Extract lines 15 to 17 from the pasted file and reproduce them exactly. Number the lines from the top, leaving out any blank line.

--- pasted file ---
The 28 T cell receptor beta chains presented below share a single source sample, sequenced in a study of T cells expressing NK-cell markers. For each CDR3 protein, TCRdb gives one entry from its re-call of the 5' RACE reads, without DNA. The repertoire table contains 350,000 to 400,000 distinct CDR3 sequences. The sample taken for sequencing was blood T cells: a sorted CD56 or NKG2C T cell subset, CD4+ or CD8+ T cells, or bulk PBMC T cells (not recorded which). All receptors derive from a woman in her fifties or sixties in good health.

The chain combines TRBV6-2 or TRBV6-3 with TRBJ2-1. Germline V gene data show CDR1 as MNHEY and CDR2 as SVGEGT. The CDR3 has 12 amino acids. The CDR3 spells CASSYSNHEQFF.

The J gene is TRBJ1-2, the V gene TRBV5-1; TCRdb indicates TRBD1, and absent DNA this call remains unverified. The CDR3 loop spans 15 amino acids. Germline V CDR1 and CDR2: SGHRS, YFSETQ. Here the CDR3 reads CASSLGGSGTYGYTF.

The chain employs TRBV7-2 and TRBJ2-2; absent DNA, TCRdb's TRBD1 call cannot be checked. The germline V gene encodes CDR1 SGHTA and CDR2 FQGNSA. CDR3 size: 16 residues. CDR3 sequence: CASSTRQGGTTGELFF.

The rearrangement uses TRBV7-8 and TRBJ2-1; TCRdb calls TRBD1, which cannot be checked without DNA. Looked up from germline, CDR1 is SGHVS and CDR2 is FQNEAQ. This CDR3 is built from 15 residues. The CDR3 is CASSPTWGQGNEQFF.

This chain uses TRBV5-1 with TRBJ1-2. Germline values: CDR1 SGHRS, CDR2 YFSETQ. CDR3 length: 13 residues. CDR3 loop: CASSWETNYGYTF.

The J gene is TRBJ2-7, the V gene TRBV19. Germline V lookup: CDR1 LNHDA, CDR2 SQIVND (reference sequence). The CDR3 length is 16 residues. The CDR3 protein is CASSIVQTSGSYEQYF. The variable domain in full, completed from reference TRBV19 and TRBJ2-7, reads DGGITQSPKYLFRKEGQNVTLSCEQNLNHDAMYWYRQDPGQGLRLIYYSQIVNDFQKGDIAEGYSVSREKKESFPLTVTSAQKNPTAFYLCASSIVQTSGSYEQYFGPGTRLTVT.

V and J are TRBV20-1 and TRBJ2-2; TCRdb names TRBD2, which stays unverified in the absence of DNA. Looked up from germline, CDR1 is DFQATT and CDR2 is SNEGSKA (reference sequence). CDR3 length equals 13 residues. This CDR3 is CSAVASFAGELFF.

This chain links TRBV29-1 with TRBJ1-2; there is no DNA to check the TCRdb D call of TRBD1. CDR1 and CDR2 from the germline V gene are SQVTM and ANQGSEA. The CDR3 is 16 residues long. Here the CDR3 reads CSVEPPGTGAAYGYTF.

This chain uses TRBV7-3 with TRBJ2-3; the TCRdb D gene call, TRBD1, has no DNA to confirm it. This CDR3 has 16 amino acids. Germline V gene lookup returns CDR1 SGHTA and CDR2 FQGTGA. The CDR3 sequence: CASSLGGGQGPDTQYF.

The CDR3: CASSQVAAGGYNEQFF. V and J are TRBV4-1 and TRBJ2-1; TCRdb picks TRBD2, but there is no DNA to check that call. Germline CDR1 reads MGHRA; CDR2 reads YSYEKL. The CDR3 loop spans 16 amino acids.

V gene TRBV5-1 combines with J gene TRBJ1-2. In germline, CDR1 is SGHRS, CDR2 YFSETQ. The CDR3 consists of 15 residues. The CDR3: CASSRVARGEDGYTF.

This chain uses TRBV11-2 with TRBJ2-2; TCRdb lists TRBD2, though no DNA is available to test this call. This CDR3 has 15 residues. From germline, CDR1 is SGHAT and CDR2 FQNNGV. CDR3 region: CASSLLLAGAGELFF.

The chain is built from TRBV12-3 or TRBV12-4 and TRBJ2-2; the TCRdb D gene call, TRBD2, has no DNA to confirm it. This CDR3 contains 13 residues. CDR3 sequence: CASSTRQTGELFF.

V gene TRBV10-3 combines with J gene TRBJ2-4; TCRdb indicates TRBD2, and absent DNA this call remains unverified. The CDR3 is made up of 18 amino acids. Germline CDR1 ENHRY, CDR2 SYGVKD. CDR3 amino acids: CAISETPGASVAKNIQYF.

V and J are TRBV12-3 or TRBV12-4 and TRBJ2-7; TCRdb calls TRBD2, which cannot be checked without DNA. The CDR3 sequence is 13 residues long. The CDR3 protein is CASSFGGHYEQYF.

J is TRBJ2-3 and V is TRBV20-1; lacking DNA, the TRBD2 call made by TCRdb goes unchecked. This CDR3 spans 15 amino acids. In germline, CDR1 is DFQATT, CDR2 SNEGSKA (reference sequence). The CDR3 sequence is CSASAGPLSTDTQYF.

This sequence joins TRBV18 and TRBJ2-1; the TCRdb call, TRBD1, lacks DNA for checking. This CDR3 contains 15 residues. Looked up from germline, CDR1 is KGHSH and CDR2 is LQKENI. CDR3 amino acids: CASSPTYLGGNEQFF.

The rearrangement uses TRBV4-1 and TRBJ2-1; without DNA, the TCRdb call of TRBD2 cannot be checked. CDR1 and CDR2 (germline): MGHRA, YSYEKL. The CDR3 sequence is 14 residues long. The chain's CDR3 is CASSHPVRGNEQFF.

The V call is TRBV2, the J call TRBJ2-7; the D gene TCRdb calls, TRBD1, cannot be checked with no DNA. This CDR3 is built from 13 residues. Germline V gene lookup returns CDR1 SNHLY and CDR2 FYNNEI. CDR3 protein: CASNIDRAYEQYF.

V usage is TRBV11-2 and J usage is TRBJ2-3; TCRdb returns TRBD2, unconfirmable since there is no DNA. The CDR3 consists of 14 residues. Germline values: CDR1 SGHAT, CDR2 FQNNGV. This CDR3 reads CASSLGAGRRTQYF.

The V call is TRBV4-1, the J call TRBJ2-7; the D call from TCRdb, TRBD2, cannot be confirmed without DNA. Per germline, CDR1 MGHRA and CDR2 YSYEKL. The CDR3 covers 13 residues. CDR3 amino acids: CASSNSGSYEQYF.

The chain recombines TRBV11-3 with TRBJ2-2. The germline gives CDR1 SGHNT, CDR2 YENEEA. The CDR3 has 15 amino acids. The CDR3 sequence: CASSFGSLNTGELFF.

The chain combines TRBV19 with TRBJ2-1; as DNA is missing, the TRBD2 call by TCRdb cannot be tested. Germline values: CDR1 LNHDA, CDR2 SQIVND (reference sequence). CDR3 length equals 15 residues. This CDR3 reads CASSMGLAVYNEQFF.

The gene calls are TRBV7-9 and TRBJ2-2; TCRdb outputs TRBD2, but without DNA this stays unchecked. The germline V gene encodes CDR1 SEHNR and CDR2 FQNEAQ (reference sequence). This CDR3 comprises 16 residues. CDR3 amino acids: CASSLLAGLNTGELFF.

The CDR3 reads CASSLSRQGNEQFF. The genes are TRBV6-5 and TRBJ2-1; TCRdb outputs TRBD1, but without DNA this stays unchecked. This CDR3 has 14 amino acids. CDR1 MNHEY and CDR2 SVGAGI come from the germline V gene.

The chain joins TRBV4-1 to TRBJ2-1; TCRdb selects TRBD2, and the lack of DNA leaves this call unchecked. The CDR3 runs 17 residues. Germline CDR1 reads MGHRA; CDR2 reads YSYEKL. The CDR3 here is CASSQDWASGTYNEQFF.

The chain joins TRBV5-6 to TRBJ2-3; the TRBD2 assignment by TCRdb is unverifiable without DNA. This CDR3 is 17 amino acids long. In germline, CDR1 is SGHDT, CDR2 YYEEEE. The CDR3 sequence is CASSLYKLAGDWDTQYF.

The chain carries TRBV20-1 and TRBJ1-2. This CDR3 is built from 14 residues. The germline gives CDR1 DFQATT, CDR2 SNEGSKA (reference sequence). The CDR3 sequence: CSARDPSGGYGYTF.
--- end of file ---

V gene TRBV10-3 combines with J gene TRBJ2-4; TCRdb indicates TRBD2, and absent DNA this call remains unverified. The CDR3 is made up of 18 amino acids. Germline CDR1 ENHRY, CDR2 SYGVKD. CDR3 amino acids: CAISETPGASVAKNIQYF.

V and J are TRBV12-3 or TRBV12-4 and TRBJ2-7; TCRdb calls TRBD2, which cannot be checked without DNA. The CDR3 sequence is 13 residues long. The CDR3 protein is CASSFGGHYEQYF.

J is TRBJ2-3 and V is TRBV20-1; lacking DNA, the TRBD2 call made by TCRdb goes unchecked. This CDR3 spans 15 amino acids. In germline, CDR1 is DFQATT, CDR2 SNEGSKA (reference sequence). The CDR3 sequence is CSASAGPLSTDTQYF.